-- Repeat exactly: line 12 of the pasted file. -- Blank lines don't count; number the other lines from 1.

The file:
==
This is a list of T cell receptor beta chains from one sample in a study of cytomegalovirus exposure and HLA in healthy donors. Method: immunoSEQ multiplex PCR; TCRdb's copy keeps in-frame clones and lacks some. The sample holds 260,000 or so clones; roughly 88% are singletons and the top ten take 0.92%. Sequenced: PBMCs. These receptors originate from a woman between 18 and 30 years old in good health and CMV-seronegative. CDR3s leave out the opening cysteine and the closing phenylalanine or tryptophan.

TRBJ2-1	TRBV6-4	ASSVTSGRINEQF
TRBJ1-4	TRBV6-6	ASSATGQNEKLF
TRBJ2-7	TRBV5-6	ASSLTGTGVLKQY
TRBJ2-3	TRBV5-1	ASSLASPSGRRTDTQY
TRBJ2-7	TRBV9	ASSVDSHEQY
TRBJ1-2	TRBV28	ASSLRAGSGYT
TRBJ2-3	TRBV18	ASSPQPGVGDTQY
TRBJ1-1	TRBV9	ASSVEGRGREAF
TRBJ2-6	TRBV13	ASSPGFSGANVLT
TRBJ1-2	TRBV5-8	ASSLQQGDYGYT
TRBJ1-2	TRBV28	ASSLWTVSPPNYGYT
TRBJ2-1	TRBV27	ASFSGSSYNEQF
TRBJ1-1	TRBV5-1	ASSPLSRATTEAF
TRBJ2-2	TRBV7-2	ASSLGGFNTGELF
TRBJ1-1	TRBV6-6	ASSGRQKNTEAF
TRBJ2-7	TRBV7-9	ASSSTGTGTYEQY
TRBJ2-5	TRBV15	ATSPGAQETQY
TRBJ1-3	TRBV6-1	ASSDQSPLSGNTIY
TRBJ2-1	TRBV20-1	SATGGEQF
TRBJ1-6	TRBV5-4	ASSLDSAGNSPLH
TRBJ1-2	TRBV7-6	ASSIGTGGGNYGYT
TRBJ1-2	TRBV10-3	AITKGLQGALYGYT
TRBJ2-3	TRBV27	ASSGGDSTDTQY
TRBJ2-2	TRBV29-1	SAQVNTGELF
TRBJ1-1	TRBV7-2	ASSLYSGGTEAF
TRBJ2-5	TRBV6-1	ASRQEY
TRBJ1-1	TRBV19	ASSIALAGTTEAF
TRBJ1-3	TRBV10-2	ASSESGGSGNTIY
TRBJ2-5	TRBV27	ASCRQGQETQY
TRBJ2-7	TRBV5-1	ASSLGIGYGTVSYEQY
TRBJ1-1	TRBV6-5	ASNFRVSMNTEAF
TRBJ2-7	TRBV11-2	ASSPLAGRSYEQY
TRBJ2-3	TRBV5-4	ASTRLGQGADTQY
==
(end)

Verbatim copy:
TRBJ1-2	TRBV28	ASSLWTVSPPNYGYT